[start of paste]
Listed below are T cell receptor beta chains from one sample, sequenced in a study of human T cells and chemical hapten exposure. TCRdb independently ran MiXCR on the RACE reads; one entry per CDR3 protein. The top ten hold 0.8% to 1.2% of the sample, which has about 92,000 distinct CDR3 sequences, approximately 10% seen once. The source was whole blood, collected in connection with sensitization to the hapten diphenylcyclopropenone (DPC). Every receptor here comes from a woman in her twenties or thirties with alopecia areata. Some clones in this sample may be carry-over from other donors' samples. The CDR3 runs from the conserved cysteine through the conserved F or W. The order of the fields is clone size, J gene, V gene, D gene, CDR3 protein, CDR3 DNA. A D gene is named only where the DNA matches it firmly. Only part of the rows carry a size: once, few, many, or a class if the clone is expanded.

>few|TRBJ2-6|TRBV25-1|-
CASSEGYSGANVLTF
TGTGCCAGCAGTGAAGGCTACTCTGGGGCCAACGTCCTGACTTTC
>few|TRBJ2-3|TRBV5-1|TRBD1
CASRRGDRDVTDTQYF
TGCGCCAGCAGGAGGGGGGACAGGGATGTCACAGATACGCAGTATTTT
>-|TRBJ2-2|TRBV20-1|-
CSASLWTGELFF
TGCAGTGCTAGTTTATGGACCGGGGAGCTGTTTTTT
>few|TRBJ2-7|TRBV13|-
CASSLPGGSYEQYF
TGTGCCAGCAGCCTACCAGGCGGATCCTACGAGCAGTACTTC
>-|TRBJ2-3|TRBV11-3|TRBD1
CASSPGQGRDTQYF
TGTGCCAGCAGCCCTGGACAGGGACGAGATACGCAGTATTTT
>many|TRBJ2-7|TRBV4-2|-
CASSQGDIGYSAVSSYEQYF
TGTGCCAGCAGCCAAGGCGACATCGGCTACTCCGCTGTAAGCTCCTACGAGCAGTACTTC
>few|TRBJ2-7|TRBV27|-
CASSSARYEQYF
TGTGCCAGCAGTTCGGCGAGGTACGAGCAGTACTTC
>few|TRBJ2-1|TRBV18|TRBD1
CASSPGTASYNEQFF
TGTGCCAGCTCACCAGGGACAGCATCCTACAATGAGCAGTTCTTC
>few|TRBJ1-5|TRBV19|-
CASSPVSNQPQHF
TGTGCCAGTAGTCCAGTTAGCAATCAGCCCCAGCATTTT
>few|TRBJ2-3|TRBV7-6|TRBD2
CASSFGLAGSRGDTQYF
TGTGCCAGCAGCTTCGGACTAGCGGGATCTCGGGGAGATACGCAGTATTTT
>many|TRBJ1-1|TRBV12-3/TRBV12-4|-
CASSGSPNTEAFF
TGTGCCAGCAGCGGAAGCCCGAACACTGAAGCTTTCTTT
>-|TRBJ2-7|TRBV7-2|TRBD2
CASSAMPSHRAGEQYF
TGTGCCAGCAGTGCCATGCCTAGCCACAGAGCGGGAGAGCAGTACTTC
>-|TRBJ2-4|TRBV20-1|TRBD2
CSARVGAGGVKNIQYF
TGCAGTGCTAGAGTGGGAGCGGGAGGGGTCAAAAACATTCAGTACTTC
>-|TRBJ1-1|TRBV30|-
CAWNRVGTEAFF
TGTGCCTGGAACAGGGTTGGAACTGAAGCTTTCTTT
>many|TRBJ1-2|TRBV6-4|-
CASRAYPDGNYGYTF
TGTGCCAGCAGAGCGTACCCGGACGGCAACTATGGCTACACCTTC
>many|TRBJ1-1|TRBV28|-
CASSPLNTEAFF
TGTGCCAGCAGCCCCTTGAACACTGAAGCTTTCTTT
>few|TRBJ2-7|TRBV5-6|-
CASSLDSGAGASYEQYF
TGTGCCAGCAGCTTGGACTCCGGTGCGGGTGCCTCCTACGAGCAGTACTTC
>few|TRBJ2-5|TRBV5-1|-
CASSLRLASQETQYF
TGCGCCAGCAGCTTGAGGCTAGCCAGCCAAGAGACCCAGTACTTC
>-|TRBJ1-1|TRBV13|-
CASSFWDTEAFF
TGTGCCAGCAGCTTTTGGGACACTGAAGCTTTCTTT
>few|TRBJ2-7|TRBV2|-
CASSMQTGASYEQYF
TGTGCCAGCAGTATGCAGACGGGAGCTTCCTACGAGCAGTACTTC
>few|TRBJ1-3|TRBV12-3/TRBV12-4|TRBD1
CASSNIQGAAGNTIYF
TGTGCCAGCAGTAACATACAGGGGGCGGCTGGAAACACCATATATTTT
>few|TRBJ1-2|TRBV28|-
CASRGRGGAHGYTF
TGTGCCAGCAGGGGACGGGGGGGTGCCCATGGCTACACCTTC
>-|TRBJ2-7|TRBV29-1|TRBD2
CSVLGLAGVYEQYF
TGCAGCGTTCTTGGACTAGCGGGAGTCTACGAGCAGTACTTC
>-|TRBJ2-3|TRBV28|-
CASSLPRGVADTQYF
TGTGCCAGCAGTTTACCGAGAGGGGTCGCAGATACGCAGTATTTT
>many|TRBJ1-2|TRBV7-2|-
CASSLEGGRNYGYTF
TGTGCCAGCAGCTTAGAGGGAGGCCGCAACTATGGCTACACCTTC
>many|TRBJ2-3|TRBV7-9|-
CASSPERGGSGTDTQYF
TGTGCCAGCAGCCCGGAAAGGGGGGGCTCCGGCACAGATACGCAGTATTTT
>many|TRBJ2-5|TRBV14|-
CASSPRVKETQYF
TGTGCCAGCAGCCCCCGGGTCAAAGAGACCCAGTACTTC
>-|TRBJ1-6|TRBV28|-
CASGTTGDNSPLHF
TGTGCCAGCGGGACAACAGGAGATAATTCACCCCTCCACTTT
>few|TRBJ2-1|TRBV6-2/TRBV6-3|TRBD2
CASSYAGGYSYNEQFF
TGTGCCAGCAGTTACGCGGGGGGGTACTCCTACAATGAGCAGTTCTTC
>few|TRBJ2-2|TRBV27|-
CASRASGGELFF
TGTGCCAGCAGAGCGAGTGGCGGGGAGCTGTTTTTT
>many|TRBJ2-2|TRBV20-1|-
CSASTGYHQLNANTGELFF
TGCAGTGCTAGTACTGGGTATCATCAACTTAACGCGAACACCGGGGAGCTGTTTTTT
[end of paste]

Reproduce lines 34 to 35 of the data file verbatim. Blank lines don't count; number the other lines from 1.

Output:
TGTGCCAGCAGCGGAAGCCCGAACACTGAAGCTTTCTTT
>-|TRBJ2-7|TRBV7-2|TRBD2